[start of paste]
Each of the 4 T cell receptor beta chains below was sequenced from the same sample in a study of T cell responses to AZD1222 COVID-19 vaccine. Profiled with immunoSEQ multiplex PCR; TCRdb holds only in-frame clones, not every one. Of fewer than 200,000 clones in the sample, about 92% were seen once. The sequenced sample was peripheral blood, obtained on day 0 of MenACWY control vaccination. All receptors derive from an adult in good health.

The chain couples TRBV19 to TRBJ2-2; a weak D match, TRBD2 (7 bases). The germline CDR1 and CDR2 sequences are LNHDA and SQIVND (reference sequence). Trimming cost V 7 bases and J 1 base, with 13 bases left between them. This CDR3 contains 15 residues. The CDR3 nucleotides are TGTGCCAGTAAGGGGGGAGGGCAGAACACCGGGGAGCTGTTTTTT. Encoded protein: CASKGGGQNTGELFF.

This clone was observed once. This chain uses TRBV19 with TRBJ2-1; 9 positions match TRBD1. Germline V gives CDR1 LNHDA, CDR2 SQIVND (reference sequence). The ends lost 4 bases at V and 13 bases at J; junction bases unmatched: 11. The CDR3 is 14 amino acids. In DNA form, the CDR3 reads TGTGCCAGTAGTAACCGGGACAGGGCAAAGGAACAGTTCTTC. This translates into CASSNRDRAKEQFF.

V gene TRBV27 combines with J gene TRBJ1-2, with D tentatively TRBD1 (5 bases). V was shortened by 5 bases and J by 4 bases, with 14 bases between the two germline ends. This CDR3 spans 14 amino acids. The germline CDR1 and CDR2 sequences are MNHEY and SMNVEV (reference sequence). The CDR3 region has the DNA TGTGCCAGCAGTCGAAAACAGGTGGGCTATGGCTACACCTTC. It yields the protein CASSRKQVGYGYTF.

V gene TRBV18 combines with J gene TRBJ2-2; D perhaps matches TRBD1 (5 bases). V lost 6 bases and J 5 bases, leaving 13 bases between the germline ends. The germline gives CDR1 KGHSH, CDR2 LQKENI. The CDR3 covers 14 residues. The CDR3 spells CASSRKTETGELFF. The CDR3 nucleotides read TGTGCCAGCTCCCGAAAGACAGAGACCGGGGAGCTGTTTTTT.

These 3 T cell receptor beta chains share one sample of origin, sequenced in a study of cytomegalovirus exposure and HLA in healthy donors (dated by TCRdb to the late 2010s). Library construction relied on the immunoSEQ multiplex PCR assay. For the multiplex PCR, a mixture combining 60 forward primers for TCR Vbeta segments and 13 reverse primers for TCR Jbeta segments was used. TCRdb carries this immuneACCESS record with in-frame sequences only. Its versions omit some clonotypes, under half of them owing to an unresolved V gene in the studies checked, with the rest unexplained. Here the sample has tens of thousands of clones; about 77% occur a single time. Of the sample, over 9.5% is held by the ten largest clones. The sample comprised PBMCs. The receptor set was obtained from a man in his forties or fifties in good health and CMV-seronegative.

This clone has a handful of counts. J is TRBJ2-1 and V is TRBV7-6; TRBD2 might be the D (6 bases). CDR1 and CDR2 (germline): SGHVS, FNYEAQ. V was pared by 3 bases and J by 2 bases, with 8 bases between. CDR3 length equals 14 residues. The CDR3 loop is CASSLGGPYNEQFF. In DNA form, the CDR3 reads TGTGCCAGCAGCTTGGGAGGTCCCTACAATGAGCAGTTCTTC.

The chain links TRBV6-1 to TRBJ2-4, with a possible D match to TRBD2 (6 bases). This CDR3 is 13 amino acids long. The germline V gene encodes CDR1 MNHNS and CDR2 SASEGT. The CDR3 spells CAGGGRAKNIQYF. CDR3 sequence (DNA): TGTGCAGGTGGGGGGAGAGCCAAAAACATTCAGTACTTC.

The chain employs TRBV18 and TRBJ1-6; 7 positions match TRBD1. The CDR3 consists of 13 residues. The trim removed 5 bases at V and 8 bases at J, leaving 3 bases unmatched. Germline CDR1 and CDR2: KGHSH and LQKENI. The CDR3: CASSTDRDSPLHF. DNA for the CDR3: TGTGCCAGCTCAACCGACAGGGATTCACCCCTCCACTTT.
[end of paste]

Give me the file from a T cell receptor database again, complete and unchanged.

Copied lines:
Each of the 4 T cell receptor beta chains below was sequenced from the same sample in a study of T cell responses to AZD1222 COVID-19 vaccine. Profiled with immunoSEQ multiplex PCR; TCRdb holds only in-frame clones, not every one. Of fewer than 200,000 clones in the sample, about 92% were seen once. The sequenced sample was peripheral blood, obtained on day 0 of MenACWY control vaccination. All receptors derive from an adult in good health.

The chain couples TRBV19 to TRBJ2-2; a weak D match, TRBD2 (7 bases). The germline CDR1 and CDR2 sequences are LNHDA and SQIVND (reference sequence). Trimming cost V 7 bases and J 1 base, with 13 bases left between them. This CDR3 contains 15 residues. The CDR3 nucleotides are TGTGCCAGTAAGGGGGGAGGGCAGAACACCGGGGAGCTGTTTTTT. Encoded protein: CASKGGGQNTGELFF.

This clone was observed once. This chain uses TRBV19 with TRBJ2-1; 9 positions match TRBD1. Germline V gives CDR1 LNHDA, CDR2 SQIVND (reference sequence). The ends lost 4 bases at V and 13 bases at J; junction bases unmatched: 11. The CDR3 is 14 amino acids. In DNA form, the CDR3 reads TGTGCCAGTAGTAACCGGGACAGGGCAAAGGAACAGTTCTTC. This translates into CASSNRDRAKEQFF.

V gene TRBV27 combines with J gene TRBJ1-2, with D tentatively TRBD1 (5 bases). V was shortened by 5 bases and J by 4 bases, with 14 bases between the two germline ends. This CDR3 spans 14 amino acids. The germline CDR1 and CDR2 sequences are MNHEY and SMNVEV (reference sequence). The CDR3 region has the DNA TGTGCCAGCAGTCGAAAACAGGTGGGCTATGGCTACACCTTC. It yields the protein CASSRKQVGYGYTF.

V gene TRBV18 combines with J gene TRBJ2-2; D perhaps matches TRBD1 (5 bases). V lost 6 bases and J 5 bases, leaving 13 bases between the germline ends. The germline gives CDR1 KGHSH, CDR2 LQKENI. The CDR3 covers 14 residues. The CDR3 spells CASSRKTETGELFF. The CDR3 nucleotides read TGTGCCAGCTCCCGAAAGACAGAGACCGGGGAGCTGTTTTTT.

These 3 T cell receptor beta chains share one sample of origin, sequenced in a study of cytomegalovirus exposure and HLA in healthy donors (dated by TCRdb to the late 2010s). Library construction relied on the immunoSEQ multiplex PCR assay. For the multiplex PCR, a mixture combining 60 forward primers for TCR Vbeta segments and 13 reverse primers for TCR Jbeta segments was used. TCRdb carries this immuneACCESS record with in-frame sequences only. Its versions omit some clonotypes, under half of them owing to an unresolved V gene in the studies checked, with the rest unexplained. Here the sample has tens of thousands of clones; about 77% occur a single time. Of the sample, over 9.5% is held by the ten largest clones. The sample comprised PBMCs. The receptor set was obtained from a man in his forties or fifties in good health and CMV-seronegative.

This clone has a handful of counts. J is TRBJ2-1 and V is TRBV7-6; TRBD2 might be the D (6 bases). CDR1 and CDR2 (germline): SGHVS, FNYEAQ. V was pared by 3 bases and J by 2 bases, with 8 bases between. CDR3 length equals 14 residues. The CDR3 loop is CASSLGGPYNEQFF. In DNA form, the CDR3 reads TGTGCCAGCAGCTTGGGAGGTCCCTACAATGAGCAGTTCTTC.

The chain links TRBV6-1 to TRBJ2-4, with a possible D match to TRBD2 (6 bases). This CDR3 is 13 amino acids long. The germline V gene encodes CDR1 MNHNS and CDR2 SASEGT. The CDR3 spells CAGGGRAKNIQYF. CDR3 sequence (DNA): TGTGCAGGTGGGGGGAGAGCCAAAAACATTCAGTACTTC.

The chain employs TRBV18 and TRBJ1-6; 7 positions match TRBD1. The CDR3 consists of 13 residues. The trim removed 5 bases at V and 8 bases at J, leaving 3 bases unmatched. Germline CDR1 and CDR2: KGHSH and LQKENI. The CDR3: CASSTDRDSPLHF. DNA for the CDR3: TGTGCCAGCTCAACCGACAGGGATTCACCCCTCCACTTT.